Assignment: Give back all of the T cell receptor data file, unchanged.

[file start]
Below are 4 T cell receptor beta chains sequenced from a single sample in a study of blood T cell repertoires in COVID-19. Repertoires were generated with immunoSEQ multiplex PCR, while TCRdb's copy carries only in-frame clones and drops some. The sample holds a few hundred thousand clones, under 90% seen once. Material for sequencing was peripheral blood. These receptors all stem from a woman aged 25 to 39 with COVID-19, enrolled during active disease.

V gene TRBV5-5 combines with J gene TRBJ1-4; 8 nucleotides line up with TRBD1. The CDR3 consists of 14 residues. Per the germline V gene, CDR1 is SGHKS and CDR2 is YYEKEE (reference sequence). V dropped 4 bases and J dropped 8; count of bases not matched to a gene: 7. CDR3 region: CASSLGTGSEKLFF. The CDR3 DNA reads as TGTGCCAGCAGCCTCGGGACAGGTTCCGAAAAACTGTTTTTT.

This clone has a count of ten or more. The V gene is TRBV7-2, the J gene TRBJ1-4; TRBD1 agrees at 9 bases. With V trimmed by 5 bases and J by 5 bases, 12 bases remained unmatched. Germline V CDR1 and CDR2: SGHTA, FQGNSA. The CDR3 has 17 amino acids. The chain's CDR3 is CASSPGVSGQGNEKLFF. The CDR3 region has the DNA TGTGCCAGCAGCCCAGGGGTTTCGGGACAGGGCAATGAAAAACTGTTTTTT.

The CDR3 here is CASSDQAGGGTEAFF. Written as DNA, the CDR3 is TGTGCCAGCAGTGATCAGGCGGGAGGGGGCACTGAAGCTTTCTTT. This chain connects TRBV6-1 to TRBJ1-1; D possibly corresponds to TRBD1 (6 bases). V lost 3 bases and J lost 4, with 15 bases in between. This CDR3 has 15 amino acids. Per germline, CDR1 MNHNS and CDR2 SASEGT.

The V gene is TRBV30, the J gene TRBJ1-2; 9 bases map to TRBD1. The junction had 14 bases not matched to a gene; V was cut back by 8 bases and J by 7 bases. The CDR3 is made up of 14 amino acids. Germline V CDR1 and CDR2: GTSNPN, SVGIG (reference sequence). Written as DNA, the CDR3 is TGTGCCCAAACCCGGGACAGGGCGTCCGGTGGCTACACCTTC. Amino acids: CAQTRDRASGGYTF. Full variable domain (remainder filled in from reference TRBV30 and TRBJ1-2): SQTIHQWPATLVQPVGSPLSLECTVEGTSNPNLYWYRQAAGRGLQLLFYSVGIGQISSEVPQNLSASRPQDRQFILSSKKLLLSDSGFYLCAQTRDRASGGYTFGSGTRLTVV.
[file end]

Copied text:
Below are 4 T cell receptor beta chains sequenced from a single sample in a study of blood T cell repertoires in COVID-19. Repertoires were generated with immunoSEQ multiplex PCR, while TCRdb's copy carries only in-frame clones and drops some. The sample holds a few hundred thousand clones, under 90% seen once. Material for sequencing was peripheral blood. These receptors all stem from a woman aged 25 to 39 with COVID-19, enrolled during active disease.

V gene TRBV5-5 combines with J gene TRBJ1-4; 8 nucleotides line up with TRBD1. The CDR3 consists of 14 residues. Per the germline V gene, CDR1 is SGHKS and CDR2 is YYEKEE (reference sequence). V dropped 4 bases and J dropped 8; count of bases not matched to a gene: 7. CDR3 region: CASSLGTGSEKLFF. The CDR3 DNA reads as TGTGCCAGCAGCCTCGGGACAGGTTCCGAAAAACTGTTTTTT.

This clone has a count of ten or more. The V gene is TRBV7-2, the J gene TRBJ1-4; TRBD1 agrees at 9 bases. With V trimmed by 5 bases and J by 5 bases, 12 bases remained unmatched. Germline V CDR1 and CDR2: SGHTA, FQGNSA. The CDR3 has 17 amino acids. The chain's CDR3 is CASSPGVSGQGNEKLFF. The CDR3 region has the DNA TGTGCCAGCAGCCCAGGGGTTTCGGGACAGGGCAATGAAAAACTGTTTTTT.

The CDR3 here is CASSDQAGGGTEAFF. Written as DNA, the CDR3 is TGTGCCAGCAGTGATCAGGCGGGAGGGGGCACTGAAGCTTTCTTT. This chain connects TRBV6-1 to TRBJ1-1; D possibly corresponds to TRBD1 (6 bases). V lost 3 bases and J lost 4, with 15 bases in between. This CDR3 has 15 amino acids. Per germline, CDR1 MNHNS and CDR2 SASEGT.

The V gene is TRBV30, the J gene TRBJ1-2; 9 bases map to TRBD1. The junction had 14 bases not matched to a gene; V was cut back by 8 bases and J by 7 bases. The CDR3 is made up of 14 amino acids. Germline V CDR1 and CDR2: GTSNPN, SVGIG (reference sequence). Written as DNA, the CDR3 is TGTGCCCAAACCCGGGACAGGGCGTCCGGTGGCTACACCTTC. Amino acids: CAQTRDRASGGYTF. Full variable domain (remainder filled in from reference TRBV30 and TRBJ1-2): SQTIHQWPATLVQPVGSPLSLECTVEGTSNPNLYWYRQAAGRGLQLLFYSVGIGQISSEVPQNLSASRPQDRQFILSSKKLLLSDSGFYLCAQTRDRASGGYTFGSGTRLTVV.